Important Differences Between Hearing and Vision

April 22, 2016 • In The News

Many individuals experience both hearing and vision loss.  Glasses and contact lenses often provide considerable and immediate improvement for vision loss with the goal of correcting vision to 20/20. In contrast, hearing aids do not restore hearing to normal but, they may provide significant benefit. There is an adaptation process associated with hearing aid use meaning it may take a patient weeks or months to fully adjust to amplification. What are some expected differences that can explain the difference between these two impairments?

Independence versus Interdependence

Vision: Vision is an independent sense; it allows us to read, walk, and/or drive a car.  In other words, vision makes it easier for us to do many activities on our own.

Hearing: Hearing is an interdependent sense meaning it allows us to listen to other people speaking to us.  In other words, hearing usually involves a speaker as well as a listener. Despite recent advancements in hearing aid technology, many hearing aid users continue to report difficulty in the following listening environments: when background noise is present, in dimly lit rooms, when the speakers talks quickly and mumble, and when the speaker is distanced from the listener (such as in another room).

Persistence versus Evanescence

Vision: Most images that people see have persistence meaning they last for a while when we look at them.  Persistence of visual images (e.g., print in a book) offers us more time to figure out what we’re looking at.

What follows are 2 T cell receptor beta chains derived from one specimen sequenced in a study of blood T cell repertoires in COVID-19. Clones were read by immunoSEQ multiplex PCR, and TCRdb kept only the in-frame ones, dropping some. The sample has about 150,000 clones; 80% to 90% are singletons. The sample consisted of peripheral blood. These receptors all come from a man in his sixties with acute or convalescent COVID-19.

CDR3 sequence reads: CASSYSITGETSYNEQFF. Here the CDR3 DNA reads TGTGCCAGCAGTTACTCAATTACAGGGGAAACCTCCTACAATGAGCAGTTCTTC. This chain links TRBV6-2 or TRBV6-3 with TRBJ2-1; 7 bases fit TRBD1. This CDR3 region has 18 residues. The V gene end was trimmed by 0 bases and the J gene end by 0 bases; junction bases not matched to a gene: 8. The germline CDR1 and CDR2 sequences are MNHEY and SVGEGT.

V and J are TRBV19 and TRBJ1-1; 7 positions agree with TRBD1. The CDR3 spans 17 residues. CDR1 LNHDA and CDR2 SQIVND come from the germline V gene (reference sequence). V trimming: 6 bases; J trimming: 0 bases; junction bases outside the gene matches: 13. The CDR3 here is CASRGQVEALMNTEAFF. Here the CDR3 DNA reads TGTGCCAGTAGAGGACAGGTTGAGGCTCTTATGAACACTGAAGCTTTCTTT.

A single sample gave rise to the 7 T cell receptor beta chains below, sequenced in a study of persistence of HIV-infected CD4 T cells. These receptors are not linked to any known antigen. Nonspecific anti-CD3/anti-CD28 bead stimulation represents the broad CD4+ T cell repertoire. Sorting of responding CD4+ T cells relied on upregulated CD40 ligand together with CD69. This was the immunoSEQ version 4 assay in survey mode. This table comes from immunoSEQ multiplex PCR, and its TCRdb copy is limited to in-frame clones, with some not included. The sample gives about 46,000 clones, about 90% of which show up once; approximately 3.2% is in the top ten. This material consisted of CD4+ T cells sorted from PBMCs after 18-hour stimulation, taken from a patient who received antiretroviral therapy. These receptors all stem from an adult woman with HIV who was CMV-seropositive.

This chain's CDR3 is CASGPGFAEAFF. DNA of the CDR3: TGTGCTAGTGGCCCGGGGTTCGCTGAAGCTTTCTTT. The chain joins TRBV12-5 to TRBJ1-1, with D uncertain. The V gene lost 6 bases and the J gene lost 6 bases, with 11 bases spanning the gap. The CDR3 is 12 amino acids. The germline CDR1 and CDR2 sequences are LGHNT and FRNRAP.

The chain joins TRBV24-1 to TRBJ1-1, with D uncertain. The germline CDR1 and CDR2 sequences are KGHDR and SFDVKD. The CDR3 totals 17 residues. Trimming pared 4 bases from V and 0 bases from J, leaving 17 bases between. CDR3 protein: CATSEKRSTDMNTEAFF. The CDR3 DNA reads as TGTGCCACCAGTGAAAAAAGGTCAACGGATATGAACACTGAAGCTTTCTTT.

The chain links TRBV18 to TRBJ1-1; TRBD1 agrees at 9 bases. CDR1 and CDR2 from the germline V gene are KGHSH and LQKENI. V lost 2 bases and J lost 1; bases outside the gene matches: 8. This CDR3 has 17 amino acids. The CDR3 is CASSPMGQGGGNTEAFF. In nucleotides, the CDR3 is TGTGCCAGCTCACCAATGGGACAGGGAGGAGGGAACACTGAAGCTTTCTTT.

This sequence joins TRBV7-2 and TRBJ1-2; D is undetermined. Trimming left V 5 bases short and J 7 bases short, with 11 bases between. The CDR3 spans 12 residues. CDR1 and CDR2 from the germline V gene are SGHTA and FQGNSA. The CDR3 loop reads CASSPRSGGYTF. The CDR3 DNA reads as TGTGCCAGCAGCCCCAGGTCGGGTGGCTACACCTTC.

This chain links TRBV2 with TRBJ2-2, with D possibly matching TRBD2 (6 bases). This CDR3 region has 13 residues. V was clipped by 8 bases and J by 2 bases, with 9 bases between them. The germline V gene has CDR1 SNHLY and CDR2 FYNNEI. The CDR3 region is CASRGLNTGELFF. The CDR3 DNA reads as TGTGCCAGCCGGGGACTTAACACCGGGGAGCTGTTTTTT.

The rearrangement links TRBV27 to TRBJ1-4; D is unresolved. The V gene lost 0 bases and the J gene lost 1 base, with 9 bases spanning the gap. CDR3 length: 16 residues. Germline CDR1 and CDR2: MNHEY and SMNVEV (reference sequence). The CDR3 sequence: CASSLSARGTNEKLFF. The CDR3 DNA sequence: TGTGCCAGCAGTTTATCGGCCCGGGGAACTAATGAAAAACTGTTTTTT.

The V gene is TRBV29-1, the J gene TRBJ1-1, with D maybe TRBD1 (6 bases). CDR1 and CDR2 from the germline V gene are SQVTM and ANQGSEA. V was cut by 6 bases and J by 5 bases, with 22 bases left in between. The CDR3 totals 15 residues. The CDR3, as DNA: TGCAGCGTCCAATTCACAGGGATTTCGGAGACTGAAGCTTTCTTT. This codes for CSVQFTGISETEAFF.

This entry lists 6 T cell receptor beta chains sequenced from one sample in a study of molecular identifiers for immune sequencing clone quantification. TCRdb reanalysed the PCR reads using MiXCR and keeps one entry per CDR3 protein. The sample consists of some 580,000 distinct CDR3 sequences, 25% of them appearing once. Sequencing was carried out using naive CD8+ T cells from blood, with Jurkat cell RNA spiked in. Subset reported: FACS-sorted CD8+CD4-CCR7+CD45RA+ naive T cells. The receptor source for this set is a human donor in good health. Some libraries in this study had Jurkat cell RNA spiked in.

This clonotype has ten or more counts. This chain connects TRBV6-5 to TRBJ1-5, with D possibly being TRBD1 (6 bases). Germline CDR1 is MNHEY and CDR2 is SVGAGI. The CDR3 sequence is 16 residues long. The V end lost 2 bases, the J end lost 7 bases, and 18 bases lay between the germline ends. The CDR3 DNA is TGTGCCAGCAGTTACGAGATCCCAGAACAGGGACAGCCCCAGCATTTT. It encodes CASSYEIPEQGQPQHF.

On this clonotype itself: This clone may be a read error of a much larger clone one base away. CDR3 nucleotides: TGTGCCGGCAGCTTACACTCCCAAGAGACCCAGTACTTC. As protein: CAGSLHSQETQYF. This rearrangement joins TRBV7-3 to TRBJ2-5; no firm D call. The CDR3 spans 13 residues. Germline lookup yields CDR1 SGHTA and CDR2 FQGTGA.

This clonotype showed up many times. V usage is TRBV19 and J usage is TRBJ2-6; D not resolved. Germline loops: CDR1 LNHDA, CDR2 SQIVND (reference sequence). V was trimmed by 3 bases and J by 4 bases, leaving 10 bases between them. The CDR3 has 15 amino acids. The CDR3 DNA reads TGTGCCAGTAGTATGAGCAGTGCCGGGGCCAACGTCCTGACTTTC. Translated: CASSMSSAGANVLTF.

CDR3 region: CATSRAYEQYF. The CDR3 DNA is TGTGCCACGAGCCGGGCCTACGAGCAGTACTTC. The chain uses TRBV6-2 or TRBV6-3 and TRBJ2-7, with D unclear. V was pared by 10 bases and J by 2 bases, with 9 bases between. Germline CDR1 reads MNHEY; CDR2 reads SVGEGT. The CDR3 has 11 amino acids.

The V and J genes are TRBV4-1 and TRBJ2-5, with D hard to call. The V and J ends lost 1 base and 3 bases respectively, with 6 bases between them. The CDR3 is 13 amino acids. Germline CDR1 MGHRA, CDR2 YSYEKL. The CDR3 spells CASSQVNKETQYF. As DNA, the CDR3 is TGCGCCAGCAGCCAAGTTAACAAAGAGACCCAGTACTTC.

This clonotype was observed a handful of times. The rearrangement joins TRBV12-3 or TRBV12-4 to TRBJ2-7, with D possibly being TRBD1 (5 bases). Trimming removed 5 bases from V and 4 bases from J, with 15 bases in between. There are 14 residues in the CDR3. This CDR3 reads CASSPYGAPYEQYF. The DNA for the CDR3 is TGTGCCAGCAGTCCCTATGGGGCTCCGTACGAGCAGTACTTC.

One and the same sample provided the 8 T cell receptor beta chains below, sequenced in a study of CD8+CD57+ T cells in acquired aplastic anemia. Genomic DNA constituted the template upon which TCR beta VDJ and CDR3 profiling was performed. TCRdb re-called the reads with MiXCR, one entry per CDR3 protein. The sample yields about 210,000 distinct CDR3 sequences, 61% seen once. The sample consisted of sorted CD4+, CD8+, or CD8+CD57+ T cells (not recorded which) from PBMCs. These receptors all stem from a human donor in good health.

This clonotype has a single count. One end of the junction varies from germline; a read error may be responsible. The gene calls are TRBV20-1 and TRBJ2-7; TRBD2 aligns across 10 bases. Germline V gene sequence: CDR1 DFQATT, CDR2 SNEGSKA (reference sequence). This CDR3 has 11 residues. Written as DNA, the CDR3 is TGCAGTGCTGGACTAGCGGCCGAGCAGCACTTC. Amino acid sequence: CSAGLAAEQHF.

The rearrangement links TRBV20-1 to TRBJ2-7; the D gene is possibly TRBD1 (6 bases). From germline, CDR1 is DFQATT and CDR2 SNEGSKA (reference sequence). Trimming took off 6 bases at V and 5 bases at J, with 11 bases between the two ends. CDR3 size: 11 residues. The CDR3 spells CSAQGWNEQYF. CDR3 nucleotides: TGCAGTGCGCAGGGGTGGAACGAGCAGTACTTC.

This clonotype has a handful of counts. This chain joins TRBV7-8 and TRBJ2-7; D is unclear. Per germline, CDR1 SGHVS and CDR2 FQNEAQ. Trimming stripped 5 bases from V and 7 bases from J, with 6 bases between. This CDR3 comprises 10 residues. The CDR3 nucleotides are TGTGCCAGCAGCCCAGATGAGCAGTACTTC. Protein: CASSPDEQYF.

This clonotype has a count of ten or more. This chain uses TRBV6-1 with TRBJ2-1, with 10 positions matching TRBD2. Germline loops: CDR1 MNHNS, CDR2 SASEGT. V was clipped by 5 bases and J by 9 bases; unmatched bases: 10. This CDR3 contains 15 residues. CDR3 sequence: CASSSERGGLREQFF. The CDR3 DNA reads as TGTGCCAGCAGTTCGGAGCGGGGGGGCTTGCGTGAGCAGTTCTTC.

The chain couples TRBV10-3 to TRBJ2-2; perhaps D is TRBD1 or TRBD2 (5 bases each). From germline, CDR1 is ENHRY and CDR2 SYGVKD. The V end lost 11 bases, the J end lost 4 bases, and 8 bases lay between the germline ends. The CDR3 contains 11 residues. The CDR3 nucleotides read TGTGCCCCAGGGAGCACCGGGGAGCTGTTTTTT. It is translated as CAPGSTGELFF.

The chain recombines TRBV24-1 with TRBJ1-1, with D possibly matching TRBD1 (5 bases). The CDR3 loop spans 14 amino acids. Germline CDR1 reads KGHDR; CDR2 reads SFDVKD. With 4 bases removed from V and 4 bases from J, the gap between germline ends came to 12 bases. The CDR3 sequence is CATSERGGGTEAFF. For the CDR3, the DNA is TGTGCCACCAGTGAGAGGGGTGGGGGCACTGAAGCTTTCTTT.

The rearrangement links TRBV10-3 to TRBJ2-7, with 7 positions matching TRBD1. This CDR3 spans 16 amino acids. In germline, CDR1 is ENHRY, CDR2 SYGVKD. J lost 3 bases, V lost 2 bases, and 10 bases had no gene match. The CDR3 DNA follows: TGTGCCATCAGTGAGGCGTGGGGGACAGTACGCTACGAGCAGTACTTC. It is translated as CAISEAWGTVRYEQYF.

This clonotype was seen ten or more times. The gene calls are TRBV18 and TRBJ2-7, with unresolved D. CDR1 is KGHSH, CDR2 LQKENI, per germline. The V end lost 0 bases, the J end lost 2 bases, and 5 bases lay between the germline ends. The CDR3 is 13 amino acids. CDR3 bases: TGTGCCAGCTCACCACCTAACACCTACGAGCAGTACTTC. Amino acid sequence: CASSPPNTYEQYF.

Hearing:  Speech is the most important sound many people listen to, but its existence is fleeting.  When we miss what is said at the beginning of a conversation, it’s often difficult to try to catch up with and follow the rest of the conversation.  Hearing aids make sounds louder and therefore more audible. However, hearing aids will not correct for a fast rate of speech or make mumbled speech clearer.

Corrected Vision versus Aided Hearing

Vision: Many persons with a vision impairment are near-sighted, far-sighted, or have an astigmatism.  Eyeglasses or contact lenses can provide “corrected vision” for some visually impaired persons to normal (20/20) vision or near-normal vision.

Hearing: Appropriate counseling regarding hearing loss as well as realistic expectations with hearing aid use is very important. It is important for the patient and family to understand that hearing aids will not restore hearing to normal; however, they make sounds louder so that they are more easily heard.

If you or your family members have questions about your hearing, please contact us.


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